At first glance, India might raise some questions as to why it would have an interest in the Arctic, being located in South Asia and having nearly an entire ocean to itself. However, a deeper examination will reveal that India has very good reasons to pay attention to the Arctic: environmental and economic, both of which are directly linked with China and the littoral Arctic states, and in turn combine to form a complex dance of political and strategic concerns about a region that can change the world in the 21st century.
India has a historic role in the Arctic, first legalized in the Svalbald Treaty, signed in 1920 and enforced in 1925 when the country was still formally under the political sovereignty of the British Empire. The treaty, briefly, limits Norway’s role in the Svalbald region, commits to the demilitarization of the area and permits commercial rights to its resources by all signatories. This is the foundational and legitimating link of India with the Arctic, preserved and continued after India became an independent state in 1948.
India’s foremost concern with the Arctic is about climate change, and more specifically the warming of the region and the effects of that trend on the climate in India. The annual monsoon season is essential for India in respect to agricultural output, water supply, and inherently, the very viability of its economy. This concern is coming up in the context of an already warming climate in India and increasing stress on resources from that, along with a growing economy and population. The link, therefore, between the warming of the Arctic and India is that Delhi could be facing life-altering environmental changes and developing adequate responses in this respect necessarily goes through a robust Arctic policy.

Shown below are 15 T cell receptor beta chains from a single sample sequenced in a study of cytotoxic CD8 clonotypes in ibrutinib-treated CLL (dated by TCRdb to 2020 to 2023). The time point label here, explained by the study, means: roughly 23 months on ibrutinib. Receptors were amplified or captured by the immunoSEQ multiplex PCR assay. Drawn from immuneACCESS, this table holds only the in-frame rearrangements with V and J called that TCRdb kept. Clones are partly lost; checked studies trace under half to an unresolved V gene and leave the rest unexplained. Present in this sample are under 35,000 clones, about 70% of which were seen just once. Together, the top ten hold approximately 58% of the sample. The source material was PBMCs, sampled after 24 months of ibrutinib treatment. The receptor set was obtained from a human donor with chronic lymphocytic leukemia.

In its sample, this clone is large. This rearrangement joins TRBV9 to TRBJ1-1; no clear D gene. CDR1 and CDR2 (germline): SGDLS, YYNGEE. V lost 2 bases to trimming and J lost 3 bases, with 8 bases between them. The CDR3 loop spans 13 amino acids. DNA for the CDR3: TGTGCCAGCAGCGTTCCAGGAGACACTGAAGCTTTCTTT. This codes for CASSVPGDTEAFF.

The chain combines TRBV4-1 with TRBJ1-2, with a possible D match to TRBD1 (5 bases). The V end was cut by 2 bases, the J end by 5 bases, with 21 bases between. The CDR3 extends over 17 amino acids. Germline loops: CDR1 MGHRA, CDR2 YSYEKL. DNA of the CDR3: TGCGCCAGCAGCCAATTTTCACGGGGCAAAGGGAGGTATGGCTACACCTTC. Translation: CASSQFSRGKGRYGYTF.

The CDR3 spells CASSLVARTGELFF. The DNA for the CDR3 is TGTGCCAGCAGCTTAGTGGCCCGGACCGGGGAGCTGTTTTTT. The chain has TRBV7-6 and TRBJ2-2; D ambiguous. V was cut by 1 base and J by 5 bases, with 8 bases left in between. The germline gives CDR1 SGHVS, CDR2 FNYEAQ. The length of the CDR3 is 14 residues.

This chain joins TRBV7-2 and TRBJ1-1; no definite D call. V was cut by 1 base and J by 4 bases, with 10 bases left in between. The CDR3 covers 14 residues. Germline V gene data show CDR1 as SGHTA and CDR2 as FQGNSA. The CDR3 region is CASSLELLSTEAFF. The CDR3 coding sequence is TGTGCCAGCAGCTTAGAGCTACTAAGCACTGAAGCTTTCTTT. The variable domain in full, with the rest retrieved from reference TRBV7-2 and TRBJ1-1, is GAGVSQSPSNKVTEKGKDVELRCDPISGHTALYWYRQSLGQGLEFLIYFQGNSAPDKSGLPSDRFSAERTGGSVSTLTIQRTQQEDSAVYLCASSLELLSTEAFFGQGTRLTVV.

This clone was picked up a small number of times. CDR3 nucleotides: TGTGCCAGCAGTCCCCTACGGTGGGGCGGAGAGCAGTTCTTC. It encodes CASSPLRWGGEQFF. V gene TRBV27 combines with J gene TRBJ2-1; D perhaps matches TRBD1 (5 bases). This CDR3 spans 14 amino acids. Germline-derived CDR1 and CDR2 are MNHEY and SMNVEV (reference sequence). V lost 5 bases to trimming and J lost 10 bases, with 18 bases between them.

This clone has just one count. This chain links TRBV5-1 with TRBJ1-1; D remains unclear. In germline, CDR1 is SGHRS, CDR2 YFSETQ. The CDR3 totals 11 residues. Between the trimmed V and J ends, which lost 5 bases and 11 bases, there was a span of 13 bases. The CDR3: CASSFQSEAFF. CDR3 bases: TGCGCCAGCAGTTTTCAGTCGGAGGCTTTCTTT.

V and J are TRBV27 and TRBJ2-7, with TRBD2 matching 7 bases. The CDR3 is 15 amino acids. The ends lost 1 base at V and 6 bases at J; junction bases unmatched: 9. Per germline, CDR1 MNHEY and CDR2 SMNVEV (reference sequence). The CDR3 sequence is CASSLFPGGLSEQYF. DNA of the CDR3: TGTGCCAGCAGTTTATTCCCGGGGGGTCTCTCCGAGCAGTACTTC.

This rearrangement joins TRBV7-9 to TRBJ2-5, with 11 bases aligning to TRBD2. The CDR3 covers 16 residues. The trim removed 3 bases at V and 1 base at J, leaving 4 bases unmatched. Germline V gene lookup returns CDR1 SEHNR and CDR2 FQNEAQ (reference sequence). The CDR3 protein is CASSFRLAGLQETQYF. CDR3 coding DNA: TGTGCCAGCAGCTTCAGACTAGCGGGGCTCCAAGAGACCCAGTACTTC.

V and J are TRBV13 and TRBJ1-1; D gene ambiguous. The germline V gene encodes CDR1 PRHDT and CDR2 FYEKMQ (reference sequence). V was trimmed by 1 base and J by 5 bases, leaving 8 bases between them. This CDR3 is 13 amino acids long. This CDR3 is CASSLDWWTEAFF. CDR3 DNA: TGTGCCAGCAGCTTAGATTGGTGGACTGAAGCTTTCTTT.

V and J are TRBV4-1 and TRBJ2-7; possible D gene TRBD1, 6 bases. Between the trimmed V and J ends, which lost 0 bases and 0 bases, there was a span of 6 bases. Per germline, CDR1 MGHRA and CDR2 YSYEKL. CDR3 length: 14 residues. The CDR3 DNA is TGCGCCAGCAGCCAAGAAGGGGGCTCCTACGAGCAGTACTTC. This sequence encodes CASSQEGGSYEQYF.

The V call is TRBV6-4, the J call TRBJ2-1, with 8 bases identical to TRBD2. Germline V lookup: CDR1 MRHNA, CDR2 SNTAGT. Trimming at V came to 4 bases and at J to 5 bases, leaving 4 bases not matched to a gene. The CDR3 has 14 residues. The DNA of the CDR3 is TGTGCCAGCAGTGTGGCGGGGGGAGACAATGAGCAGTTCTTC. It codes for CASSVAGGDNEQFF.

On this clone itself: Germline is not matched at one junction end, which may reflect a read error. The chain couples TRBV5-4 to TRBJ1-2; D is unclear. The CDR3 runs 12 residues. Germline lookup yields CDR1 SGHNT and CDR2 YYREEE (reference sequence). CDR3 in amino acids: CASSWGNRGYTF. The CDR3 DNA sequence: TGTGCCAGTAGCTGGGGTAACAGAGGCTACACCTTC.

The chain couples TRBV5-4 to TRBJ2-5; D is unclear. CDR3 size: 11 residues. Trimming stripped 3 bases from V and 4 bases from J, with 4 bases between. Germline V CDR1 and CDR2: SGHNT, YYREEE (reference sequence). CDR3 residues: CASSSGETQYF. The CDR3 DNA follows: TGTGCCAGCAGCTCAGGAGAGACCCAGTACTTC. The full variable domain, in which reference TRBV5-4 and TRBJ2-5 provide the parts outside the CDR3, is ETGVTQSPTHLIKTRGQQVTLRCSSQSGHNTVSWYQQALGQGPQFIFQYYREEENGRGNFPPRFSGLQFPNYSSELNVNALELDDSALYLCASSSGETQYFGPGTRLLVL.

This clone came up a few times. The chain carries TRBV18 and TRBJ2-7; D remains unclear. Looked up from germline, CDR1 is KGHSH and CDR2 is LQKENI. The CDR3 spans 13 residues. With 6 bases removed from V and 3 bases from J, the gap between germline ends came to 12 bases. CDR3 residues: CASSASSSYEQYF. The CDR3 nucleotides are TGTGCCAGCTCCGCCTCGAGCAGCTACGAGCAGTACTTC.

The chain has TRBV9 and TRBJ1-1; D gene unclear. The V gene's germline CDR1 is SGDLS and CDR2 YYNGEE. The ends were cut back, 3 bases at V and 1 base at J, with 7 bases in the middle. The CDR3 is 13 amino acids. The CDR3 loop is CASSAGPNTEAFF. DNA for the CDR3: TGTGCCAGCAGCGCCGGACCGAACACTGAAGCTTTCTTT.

The second aspect to consider here is economic resources. As mentioned prior, high population growth and a growing economy already places significant strain on the natural carrying capacity of the subcontinent. A predominantly young population means that the Indian economy will have a high growth potential for the next 20-40 years and natural advantages related to labour costs, growing incomes, research and development mean that that potential will be mostly utilized. As well, in light of coming demographic changes in China related to the aging of its population, India is poised to take China’s place as the world’s foremost superpower in two generations’ time.